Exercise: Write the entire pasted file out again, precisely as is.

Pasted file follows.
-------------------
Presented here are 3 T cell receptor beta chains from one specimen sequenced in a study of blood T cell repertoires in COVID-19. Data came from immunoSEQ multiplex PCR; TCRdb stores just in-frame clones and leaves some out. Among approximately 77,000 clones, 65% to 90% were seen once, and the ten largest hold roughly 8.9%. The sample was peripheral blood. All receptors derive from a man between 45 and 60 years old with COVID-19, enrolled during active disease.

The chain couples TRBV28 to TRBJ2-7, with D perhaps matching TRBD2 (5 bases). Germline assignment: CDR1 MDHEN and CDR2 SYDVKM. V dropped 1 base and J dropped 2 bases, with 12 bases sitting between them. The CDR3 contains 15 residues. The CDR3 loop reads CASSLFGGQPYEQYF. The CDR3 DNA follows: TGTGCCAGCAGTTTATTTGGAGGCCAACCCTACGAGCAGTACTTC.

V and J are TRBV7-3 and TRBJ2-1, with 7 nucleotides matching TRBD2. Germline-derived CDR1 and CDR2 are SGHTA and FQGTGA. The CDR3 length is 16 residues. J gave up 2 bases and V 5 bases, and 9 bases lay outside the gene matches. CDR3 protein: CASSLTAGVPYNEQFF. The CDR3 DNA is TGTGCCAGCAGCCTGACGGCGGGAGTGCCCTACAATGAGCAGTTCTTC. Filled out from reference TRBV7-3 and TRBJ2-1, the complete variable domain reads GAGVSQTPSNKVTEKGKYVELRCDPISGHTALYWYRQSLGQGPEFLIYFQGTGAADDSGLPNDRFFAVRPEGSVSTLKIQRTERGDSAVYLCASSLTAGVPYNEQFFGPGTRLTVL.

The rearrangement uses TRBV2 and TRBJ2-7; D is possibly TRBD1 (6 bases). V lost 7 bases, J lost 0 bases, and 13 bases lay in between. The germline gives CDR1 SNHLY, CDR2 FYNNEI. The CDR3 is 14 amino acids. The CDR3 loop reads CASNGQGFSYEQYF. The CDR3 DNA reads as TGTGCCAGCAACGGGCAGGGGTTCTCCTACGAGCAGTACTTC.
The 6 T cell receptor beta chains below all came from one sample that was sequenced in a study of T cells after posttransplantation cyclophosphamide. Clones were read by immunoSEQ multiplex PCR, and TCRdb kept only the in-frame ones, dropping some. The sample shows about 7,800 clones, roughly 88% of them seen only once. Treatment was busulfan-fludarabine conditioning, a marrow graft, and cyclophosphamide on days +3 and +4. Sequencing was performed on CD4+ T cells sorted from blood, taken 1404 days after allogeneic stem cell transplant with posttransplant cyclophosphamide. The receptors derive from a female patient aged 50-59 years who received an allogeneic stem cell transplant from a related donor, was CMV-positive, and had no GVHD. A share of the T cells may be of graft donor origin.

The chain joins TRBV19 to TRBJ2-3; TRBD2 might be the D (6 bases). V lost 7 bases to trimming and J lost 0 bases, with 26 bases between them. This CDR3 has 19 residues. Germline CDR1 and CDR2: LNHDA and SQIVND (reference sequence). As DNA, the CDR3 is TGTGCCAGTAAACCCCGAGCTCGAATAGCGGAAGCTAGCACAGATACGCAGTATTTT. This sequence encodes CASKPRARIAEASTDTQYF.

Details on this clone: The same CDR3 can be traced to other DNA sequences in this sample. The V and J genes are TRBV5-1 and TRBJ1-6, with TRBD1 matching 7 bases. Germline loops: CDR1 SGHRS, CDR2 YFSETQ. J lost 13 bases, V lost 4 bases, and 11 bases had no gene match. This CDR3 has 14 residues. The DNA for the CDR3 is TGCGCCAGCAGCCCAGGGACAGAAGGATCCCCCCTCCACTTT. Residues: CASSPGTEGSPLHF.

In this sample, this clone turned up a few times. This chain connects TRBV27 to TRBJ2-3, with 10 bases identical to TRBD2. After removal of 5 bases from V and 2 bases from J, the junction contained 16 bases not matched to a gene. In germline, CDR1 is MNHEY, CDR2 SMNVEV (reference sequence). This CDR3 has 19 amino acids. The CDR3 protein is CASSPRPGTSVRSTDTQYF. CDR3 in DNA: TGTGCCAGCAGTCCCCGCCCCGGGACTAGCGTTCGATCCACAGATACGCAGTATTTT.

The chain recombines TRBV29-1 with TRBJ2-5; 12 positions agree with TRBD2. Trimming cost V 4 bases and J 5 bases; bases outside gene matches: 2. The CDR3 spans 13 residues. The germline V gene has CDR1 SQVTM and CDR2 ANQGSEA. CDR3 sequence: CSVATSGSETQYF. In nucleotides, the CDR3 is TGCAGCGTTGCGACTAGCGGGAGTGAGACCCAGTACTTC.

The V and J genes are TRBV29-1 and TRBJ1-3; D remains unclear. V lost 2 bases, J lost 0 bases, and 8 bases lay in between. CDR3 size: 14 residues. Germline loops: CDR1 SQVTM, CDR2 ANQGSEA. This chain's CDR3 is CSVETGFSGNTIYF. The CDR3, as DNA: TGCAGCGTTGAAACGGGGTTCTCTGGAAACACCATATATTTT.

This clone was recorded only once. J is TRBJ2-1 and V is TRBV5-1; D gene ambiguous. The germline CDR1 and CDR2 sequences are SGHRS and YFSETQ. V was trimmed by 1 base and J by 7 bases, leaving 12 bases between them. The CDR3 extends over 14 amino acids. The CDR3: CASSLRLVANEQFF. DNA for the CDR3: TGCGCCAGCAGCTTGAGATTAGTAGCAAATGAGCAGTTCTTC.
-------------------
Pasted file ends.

Presented here are 3 T cell receptor beta chains from one specimen sequenced in a study of blood T cell repertoires in COVID-19. Data came from immunoSEQ multiplex PCR; TCRdb stores just in-frame clones and leaves some out. Among approximately 77,000 clones, 65% to 90% were seen once, and the ten largest hold roughly 8.9%. The sample was peripheral blood. All receptors derive from a man between 45 and 60 years old with COVID-19, enrolled during active disease.

The chain couples TRBV28 to TRBJ2-7, with D perhaps matching TRBD2 (5 bases). Germline assignment: CDR1 MDHEN and CDR2 SYDVKM. V dropped 1 base and J dropped 2 bases, with 12 bases sitting between them. The CDR3 contains 15 residues. The CDR3 loop reads CASSLFGGQPYEQYF. The CDR3 DNA follows: TGTGCCAGCAGTTTATTTGGAGGCCAACCCTACGAGCAGTACTTC.

V and J are TRBV7-3 and TRBJ2-1, with 7 nucleotides matching TRBD2. Germline-derived CDR1 and CDR2 are SGHTA and FQGTGA. The CDR3 length is 16 residues. J gave up 2 bases and V 5 bases, and 9 bases lay outside the gene matches. CDR3 protein: CASSLTAGVPYNEQFF. The CDR3 DNA is TGTGCCAGCAGCCTGACGGCGGGAGTGCCCTACAATGAGCAGTTCTTC. Filled out from reference TRBV7-3 and TRBJ2-1, the complete variable domain reads GAGVSQTPSNKVTEKGKYVELRCDPISGHTALYWYRQSLGQGPEFLIYFQGTGAADDSGLPNDRFFAVRPEGSVSTLKIQRTERGDSAVYLCASSLTAGVPYNEQFFGPGTRLTVL.

The rearrangement uses TRBV2 and TRBJ2-7; D is possibly TRBD1 (6 bases). V lost 7 bases, J lost 0 bases, and 13 bases lay in between. The germline gives CDR1 SNHLY, CDR2 FYNNEI. The CDR3 is 14 amino acids. The CDR3 loop reads CASNGQGFSYEQYF. The CDR3 DNA reads as TGTGCCAGCAACGGGCAGGGGTTCTCCTACGAGCAGTACTTC.
The 6 T cell receptor beta chains below all came from one sample that was sequenced in a study of T cells after posttransplantation cyclophosphamide. Clones were read by immunoSEQ multiplex PCR, and TCRdb kept only the in-frame ones, dropping some. The sample shows about 7,800 clones, roughly 88% of them seen only once. Treatment was busulfan-fludarabine conditioning, a marrow graft, and cyclophosphamide on days +3 and +4. Sequencing was performed on CD4+ T cells sorted from blood, taken 1404 days after allogeneic stem cell transplant with posttransplant cyclophosphamide. The receptors derive from a female patient aged 50-59 years who received an allogeneic stem cell transplant from a related donor, was CMV-positive, and had no GVHD. A share of the T cells may be of graft donor origin.

The chain joins TRBV19 to TRBJ2-3; TRBD2 might be the D (6 bases). V lost 7 bases to trimming and J lost 0 bases, with 26 bases between them. This CDR3 has 19 residues. Germline CDR1 and CDR2: LNHDA and SQIVND (reference sequence). As DNA, the CDR3 is TGTGCCAGTAAACCCCGAGCTCGAATAGCGGAAGCTAGCACAGATACGCAGTATTTT. This sequence encodes CASKPRARIAEASTDTQYF.

Details on this clone: The same CDR3 can be traced to other DNA sequences in this sample. The V and J genes are TRBV5-1 and TRBJ1-6, with TRBD1 matching 7 bases. Germline loops: CDR1 SGHRS, CDR2 YFSETQ. J lost 13 bases, V lost 4 bases, and 11 bases had no gene match. This CDR3 has 14 residues. The DNA for the CDR3 is TGCGCCAGCAGCCCAGGGACAGAAGGATCCCCCCTCCACTTT. Residues: CASSPGTEGSPLHF.

In this sample, this clone turned up a few times. This chain connects TRBV27 to TRBJ2-3, with 10 bases identical to TRBD2. After removal of 5 bases from V and 2 bases from J, the junction contained 16 bases not matched to a gene. In germline, CDR1 is MNHEY, CDR2 SMNVEV (reference sequence). This CDR3 has 19 amino acids. The CDR3 protein is CASSPRPGTSVRSTDTQYF. CDR3 in DNA: TGTGCCAGCAGTCCCCGCCCCGGGACTAGCGTTCGATCCACAGATACGCAGTATTTT.

The chain recombines TRBV29-1 with TRBJ2-5; 12 positions agree with TRBD2. Trimming cost V 4 bases and J 5 bases; bases outside gene matches: 2. The CDR3 spans 13 residues. The germline V gene has CDR1 SQVTM and CDR2 ANQGSEA. CDR3 sequence: CSVATSGSETQYF. In nucleotides, the CDR3 is TGCAGCGTTGCGACTAGCGGGAGTGAGACCCAGTACTTC.

The V and J genes are TRBV29-1 and TRBJ1-3; D remains unclear. V lost 2 bases, J lost 0 bases, and 8 bases lay in between. CDR3 size: 14 residues. Germline loops: CDR1 SQVTM, CDR2 ANQGSEA. This chain's CDR3 is CSVETGFSGNTIYF. The CDR3, as DNA: TGCAGCGTTGAAACGGGGTTCTCTGGAAACACCATATATTTT.

This clone was recorded only once. J is TRBJ2-1 and V is TRBV5-1; D gene ambiguous. The germline CDR1 and CDR2 sequences are SGHRS and YFSETQ. V was trimmed by 1 base and J by 7 bases, leaving 12 bases between them. The CDR3 extends over 14 amino acids. The CDR3: CASSLRLVANEQFF. DNA for the CDR3: TGCGCCAGCAGCTTGAGATTAGTAGCAAATGAGCAGTTCTTC.